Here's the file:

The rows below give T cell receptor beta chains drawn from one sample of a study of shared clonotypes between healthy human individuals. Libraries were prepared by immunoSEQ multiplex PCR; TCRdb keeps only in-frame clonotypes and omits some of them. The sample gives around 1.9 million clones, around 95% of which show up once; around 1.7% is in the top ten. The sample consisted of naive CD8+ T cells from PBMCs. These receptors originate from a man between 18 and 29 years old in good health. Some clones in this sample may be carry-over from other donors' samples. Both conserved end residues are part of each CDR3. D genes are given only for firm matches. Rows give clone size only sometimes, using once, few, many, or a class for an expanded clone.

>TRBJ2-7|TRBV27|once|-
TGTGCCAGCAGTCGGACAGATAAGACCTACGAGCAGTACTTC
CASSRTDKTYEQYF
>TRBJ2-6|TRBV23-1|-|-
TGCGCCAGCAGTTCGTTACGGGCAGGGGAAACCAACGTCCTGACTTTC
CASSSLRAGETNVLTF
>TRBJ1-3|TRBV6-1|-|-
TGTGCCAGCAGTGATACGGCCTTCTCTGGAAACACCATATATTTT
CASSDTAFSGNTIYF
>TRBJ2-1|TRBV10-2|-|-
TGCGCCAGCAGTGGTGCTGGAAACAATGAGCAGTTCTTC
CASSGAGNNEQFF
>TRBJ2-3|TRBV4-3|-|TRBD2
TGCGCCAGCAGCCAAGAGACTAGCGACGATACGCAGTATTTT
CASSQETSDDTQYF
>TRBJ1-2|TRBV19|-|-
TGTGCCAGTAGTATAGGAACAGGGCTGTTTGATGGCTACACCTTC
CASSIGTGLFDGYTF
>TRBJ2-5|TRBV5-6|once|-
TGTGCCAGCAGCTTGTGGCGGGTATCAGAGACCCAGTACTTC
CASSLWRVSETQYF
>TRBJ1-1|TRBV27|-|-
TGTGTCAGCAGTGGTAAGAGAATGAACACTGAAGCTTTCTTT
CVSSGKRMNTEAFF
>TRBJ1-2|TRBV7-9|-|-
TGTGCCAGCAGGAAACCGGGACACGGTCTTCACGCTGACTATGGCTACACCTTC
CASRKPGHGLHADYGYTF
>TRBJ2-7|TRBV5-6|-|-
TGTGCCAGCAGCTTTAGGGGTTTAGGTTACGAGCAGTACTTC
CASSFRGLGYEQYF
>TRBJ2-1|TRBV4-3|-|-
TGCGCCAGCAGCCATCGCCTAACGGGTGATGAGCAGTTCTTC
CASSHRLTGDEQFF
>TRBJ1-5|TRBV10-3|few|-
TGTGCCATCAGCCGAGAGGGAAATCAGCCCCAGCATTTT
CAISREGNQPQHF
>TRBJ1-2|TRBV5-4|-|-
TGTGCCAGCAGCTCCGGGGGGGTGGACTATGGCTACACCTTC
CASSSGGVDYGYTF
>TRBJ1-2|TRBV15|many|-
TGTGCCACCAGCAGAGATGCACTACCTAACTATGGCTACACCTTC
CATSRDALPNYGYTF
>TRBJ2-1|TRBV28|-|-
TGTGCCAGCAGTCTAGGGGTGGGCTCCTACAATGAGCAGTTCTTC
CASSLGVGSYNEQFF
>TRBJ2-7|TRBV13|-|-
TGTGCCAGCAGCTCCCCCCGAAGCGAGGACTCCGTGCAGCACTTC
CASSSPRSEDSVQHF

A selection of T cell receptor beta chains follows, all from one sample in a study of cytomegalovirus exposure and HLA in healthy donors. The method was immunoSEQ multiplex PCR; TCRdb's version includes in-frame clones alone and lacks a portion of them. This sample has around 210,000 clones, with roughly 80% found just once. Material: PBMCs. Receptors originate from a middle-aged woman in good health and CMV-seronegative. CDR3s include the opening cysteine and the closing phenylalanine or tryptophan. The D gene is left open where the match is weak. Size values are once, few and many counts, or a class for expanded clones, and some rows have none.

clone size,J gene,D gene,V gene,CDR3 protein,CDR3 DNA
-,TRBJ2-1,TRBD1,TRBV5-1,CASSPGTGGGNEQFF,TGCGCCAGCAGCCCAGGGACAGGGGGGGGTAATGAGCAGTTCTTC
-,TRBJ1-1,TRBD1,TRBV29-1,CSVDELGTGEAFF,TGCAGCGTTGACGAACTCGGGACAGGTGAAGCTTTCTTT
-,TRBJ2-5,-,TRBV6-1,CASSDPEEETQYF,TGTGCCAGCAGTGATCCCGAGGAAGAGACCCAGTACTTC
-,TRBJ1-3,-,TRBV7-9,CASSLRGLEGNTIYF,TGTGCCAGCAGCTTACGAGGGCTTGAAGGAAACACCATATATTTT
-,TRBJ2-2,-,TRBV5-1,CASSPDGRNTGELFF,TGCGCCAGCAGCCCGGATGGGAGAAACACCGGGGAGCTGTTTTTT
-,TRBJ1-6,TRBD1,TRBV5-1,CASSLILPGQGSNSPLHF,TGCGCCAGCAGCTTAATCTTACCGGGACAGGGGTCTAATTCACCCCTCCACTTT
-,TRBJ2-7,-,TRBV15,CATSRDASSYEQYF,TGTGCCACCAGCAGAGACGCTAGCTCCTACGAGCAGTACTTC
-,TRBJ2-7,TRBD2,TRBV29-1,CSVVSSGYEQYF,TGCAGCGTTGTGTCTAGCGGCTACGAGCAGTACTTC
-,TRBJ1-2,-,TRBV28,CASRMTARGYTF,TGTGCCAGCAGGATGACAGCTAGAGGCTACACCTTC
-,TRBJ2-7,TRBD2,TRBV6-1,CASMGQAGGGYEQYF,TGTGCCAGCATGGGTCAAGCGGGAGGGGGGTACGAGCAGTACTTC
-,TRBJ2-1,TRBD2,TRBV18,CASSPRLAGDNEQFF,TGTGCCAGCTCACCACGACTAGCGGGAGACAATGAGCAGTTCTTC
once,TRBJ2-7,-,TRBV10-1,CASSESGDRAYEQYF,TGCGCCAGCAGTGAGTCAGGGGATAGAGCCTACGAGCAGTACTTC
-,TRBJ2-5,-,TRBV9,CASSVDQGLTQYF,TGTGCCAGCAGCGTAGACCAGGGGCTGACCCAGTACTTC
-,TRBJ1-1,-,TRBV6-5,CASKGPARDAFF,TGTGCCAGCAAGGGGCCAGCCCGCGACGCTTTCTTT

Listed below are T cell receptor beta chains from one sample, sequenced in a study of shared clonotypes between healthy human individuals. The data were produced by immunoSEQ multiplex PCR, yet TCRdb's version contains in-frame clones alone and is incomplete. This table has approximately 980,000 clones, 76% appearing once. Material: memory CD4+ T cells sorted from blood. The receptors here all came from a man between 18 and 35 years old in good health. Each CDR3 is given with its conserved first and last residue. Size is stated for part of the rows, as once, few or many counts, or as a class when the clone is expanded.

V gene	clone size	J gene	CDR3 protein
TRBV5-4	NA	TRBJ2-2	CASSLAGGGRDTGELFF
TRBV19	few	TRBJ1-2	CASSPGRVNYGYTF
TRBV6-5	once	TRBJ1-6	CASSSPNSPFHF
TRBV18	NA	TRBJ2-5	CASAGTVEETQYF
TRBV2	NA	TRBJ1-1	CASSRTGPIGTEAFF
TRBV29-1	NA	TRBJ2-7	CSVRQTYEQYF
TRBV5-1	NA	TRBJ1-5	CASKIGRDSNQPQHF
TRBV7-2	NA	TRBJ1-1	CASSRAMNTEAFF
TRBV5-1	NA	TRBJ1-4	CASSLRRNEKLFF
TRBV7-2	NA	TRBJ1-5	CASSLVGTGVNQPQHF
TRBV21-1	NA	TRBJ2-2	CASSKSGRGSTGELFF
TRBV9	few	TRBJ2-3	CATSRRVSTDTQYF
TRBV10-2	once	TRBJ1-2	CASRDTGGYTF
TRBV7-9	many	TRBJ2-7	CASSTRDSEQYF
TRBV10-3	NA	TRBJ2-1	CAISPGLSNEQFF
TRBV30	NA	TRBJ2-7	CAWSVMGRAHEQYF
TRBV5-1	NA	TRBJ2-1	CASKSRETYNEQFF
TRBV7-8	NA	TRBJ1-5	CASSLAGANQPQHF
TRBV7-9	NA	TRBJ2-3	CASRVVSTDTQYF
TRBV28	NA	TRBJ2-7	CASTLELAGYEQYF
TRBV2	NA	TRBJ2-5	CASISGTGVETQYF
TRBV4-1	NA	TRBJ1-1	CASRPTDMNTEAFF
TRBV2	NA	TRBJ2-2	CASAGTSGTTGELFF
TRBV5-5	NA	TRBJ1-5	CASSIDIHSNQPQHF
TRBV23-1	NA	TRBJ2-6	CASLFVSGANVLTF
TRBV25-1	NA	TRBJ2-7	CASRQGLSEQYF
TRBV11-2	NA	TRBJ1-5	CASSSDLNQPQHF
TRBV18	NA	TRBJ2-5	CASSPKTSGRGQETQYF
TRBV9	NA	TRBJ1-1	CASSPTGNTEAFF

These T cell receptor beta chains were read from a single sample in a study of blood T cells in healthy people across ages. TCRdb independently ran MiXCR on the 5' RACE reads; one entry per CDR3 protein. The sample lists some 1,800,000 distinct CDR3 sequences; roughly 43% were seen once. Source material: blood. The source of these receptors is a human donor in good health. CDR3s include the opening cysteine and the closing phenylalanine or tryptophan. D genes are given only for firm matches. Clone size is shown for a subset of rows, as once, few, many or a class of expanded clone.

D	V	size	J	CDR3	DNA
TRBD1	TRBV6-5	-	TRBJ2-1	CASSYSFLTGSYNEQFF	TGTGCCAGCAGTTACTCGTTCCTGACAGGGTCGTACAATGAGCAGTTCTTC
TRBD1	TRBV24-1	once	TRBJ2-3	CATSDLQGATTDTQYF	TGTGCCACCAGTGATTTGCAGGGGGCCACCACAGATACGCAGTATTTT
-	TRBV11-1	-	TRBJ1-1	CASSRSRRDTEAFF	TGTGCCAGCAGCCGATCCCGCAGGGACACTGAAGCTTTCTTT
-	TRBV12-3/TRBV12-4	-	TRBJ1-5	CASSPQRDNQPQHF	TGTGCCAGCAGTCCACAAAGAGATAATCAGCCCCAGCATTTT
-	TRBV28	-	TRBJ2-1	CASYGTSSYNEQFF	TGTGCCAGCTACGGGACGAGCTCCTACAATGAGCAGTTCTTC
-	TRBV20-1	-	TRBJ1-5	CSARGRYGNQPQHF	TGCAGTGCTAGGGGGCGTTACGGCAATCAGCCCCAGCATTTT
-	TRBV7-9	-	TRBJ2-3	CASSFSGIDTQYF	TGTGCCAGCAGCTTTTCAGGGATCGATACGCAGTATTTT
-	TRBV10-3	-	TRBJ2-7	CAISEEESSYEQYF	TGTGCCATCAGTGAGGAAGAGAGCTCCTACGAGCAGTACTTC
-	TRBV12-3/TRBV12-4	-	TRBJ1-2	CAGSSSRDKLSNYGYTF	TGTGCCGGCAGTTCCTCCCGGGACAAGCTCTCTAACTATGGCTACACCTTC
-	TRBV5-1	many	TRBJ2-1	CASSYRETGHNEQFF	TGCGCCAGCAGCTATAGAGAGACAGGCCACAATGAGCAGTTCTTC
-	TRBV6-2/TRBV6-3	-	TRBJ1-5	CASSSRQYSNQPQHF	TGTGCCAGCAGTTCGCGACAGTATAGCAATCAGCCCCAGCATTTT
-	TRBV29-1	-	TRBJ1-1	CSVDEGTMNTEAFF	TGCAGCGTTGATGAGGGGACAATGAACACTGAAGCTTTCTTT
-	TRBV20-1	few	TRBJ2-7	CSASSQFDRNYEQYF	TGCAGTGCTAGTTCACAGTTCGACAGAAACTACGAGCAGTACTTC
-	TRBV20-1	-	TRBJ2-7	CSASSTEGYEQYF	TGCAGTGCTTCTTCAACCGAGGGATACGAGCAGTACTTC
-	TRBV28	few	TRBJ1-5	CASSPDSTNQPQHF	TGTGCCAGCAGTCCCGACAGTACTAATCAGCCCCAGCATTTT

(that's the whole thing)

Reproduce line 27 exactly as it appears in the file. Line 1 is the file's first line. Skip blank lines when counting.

TGTGCCAGCAGGAAACCGGGACACGGTCTTCACGCTGACTATGGCTACACCTTC